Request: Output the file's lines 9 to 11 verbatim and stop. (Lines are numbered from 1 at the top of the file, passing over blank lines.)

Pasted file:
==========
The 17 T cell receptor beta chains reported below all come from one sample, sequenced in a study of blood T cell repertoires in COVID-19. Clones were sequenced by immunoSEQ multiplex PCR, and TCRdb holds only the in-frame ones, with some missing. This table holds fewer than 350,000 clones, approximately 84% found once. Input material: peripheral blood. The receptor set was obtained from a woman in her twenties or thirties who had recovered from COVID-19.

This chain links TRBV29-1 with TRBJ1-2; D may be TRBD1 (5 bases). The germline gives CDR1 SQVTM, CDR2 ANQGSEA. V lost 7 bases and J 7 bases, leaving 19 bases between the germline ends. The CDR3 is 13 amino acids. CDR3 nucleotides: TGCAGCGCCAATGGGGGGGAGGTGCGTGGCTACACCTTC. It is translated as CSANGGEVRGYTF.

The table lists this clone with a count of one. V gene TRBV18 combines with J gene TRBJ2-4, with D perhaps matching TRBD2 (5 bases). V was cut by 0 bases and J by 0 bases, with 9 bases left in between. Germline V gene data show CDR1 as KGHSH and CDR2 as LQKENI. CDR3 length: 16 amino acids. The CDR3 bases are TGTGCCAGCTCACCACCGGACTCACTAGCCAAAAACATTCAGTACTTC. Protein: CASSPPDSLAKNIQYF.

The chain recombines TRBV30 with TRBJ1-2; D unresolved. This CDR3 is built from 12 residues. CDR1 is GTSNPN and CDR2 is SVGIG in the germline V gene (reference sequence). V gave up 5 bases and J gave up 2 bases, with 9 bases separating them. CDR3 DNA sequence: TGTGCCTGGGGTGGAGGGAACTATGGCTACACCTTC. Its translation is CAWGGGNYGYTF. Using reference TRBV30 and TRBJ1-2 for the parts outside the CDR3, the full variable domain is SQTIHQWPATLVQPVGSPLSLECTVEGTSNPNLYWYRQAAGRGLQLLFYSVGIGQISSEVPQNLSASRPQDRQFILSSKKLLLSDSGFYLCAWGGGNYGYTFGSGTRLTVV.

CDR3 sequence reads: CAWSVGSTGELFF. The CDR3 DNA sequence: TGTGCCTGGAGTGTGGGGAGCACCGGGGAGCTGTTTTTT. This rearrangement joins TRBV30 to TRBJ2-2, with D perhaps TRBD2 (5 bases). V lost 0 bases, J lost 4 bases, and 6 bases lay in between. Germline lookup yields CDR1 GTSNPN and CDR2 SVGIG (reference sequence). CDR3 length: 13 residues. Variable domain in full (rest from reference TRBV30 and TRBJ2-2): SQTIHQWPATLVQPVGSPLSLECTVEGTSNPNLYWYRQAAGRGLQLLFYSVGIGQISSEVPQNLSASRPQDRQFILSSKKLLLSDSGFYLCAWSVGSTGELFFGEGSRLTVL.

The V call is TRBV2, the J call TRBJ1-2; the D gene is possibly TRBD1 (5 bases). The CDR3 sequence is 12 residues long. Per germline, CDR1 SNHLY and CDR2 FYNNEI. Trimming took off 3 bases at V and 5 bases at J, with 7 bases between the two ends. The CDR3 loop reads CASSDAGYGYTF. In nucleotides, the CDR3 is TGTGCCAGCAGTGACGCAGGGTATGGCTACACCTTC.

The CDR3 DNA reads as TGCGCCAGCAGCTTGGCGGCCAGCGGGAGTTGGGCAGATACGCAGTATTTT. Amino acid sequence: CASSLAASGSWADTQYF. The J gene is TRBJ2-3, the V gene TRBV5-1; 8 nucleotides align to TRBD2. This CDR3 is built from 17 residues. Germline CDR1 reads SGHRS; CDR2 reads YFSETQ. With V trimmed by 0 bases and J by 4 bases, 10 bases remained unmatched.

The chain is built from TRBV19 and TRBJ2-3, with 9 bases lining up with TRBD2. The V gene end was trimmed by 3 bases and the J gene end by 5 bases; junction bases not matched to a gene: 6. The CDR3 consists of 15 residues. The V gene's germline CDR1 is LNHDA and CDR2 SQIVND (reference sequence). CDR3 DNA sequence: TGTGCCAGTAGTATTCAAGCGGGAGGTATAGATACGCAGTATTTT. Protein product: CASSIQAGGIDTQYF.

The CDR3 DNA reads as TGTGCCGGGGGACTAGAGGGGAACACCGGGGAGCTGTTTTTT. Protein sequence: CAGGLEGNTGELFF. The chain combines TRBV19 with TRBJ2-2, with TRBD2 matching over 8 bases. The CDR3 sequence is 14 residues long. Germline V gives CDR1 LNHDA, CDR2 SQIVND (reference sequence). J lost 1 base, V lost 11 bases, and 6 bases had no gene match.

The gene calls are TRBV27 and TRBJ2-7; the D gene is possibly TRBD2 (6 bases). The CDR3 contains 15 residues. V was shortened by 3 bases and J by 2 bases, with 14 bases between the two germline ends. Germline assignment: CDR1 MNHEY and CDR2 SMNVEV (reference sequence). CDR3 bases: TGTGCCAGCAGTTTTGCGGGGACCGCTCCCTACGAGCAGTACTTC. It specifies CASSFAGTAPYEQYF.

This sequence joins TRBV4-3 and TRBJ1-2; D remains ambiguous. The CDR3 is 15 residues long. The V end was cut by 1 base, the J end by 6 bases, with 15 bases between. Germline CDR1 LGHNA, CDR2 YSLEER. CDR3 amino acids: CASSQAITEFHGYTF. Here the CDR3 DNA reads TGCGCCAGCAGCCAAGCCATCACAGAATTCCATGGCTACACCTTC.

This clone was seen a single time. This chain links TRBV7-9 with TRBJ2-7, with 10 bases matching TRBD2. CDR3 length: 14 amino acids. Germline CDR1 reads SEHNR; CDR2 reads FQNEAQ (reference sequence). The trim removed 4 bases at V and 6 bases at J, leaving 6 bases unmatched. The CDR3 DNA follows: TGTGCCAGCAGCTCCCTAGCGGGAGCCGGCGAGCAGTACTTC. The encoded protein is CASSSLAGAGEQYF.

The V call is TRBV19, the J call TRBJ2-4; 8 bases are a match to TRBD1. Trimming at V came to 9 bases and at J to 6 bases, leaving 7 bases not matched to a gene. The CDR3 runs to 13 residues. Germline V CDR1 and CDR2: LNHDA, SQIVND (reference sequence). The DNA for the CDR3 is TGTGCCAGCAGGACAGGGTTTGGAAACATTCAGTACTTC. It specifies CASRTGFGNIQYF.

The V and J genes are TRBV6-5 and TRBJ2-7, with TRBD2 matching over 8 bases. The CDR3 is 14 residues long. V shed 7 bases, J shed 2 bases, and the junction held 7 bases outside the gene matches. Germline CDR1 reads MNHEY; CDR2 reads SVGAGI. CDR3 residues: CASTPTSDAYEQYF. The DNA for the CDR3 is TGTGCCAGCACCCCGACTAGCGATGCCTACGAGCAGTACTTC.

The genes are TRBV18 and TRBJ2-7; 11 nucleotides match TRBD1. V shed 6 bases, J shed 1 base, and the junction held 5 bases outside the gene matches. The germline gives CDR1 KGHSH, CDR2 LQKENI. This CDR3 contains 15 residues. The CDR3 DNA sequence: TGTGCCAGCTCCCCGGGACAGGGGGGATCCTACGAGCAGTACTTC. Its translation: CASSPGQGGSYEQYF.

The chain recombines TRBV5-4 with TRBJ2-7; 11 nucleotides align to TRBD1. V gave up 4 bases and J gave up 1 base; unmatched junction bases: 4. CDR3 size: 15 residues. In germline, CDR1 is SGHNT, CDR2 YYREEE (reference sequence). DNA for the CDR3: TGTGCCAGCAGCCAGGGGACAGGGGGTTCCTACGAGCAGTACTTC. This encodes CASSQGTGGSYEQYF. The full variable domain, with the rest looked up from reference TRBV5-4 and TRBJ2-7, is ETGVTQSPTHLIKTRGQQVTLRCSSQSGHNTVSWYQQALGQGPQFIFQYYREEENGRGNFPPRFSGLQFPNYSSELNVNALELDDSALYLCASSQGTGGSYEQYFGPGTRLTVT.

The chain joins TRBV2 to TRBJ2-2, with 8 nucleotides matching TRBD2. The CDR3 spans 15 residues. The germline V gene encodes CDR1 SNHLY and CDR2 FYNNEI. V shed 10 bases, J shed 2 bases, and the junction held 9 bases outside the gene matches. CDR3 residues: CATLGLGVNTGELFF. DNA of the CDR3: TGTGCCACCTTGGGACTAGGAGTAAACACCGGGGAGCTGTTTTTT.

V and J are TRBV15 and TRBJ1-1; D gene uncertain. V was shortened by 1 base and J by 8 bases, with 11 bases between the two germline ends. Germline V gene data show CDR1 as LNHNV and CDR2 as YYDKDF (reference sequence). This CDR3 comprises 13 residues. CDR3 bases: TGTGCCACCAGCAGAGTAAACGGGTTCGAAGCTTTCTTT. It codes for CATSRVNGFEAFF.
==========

The CDR3 DNA reads as TGTGCCGGGGGACTAGAGGGGAACACCGGGGAGCTGTTTTTT. Protein sequence: CAGGLEGNTGELFF. The chain combines TRBV19 with TRBJ2-2, with TRBD2 matching over 8 bases. The CDR3 sequence is 14 residues long. Germline V gives CDR1 LNHDA, CDR2 SQIVND (reference sequence). J lost 1 base, V lost 11 bases, and 6 bases had no gene match.

The gene calls are TRBV27 and TRBJ2-7; the D gene is possibly TRBD2 (6 bases). The CDR3 contains 15 residues. V was shortened by 3 bases and J by 2 bases, with 14 bases between the two germline ends. Germline assignment: CDR1 MNHEY and CDR2 SMNVEV (reference sequence). CDR3 bases: TGTGCCAGCAGTTTTGCGGGGACCGCTCCCTACGAGCAGTACTTC. It specifies CASSFAGTAPYEQYF.

This sequence joins TRBV4-3 and TRBJ1-2; D remains ambiguous. The CDR3 is 15 residues long. The V end was cut by 1 base, the J end by 6 bases, with 15 bases between. Germline CDR1 LGHNA, CDR2 YSLEER. CDR3 amino acids: CASSQAITEFHGYTF. Here the CDR3 DNA reads TGCGCCAGCAGCCAAGCCATCACAGAATTCCATGGCTACACCTTC.